Diplomats, officials at UN enjoy kosher meal they can’t see

Israel is both seen and heard at 8th Annual UN Commission for the Rights of People with Disabilities

June 14, 2015 01:10
2 minute read.
DIPLOMATS from Australia and Holland take a selfie at a UN dinner last week hosted by Israel

DIPLOMATS from Australia and Holland take a selfie at a UN dinner last week hosted by Israel. (photo credit: ISRAEL MISSION TO THE UN)


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NEW YORK – Thirty diplomats and UN officials from around the world accepted Israel’s invitation to dinner last Wednesday night.

The ambassadors enjoyed a champagne reception as the Israeli delegation warmly welcomed their guests and promptly proceeded to blindfold them.

It wasn’t a kidnapping plot, but a dinner intended to provide a unique sensory experience and glimpse into the lives of those living with disabilities.

The event was hosted by Israel’s mission to the UN in cooperation with non-profit organization Access Israel, as this week’s Commission for the Rights of People with Disabilities got under way.

Michal Ramon of Access Israel instructed the blindfolded dignitaries to place a hand on the person in front of them and find their way to what presumably was a table in the next room.

“Our goal is to make the public aware of the need for accessibility,” said Ramon, who first developed the idea for a sensory dinner in Israel.

“We need to make legislators understand that accessibility is the key to successfully integrating people with disabilities.”

Ambassador David Roet, Israel’s deputy representative to the UN, and Permanent Observer Moti Amihai Bivas donned blindfolds and joined fellow diplomats for a gourmet dinner, each of whose three courses would be consumed in the absence of one of their senses. The diplomats did their best to eat lasagna while blindfolded and a salmon rice dish while wearing oven mitts, and attempted to order dessert while not being able to hear a word.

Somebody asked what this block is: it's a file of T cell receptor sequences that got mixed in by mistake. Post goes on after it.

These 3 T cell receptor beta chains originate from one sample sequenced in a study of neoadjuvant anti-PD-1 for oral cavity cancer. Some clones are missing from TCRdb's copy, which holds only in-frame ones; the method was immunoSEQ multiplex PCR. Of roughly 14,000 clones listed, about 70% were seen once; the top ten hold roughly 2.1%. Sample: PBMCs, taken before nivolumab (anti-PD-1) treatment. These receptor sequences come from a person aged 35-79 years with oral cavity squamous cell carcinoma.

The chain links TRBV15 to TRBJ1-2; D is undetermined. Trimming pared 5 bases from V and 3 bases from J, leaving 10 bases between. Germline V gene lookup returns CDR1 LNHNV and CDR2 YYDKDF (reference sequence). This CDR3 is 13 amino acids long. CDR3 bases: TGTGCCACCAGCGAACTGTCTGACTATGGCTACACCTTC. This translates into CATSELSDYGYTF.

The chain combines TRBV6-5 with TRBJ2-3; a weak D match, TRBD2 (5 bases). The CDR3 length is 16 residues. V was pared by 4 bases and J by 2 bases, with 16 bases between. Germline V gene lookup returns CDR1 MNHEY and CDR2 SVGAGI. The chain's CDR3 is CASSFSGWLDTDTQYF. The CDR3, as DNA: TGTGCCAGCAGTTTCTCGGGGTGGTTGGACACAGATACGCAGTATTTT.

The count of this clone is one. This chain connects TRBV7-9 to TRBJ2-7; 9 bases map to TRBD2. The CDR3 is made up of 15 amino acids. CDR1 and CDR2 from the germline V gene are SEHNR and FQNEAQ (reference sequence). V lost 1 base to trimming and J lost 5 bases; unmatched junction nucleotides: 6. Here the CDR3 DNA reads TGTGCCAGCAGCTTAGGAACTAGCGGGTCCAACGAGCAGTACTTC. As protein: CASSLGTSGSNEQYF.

“That was the most frustrating”, said Jose Luiz, a diplomat from Argentina, as he picked salmon off his pants, “I wanted the chocolate cake. Not the cheesecake.”

Ramon had brought three people with her from Israel for the occasion. Oren, Shoval, and Orel related their respective experiences being blind, deaf, and in a wheelchair with a newly appreciative audience.

Dinner ended with a flashmob- type music video produced by Access Israel and a hearty round of applause – hard-of-hearing style, of course (hands up by shoulders, palms out, shimmy).

The evening capped a day at the UN that couldn’t help but underscore Israel’s progress implementing the terms of the convention. Earlier in the day Israel hosted, together with the Permanent Mission of Germany to the UN and Beit Issie Shapiro, an event titled, “The Technology Revolution: Innovating for a Better Quality of Life for People with Disabilities.”

Ambassador Roet highlighted Israeli innovations set to transform the lives of people with disabilities: “Over the past several years, we have witnessed the rapid development of technology and its ability to enable full participation of people with disabilities in society, and to ensure their voice is heard.”

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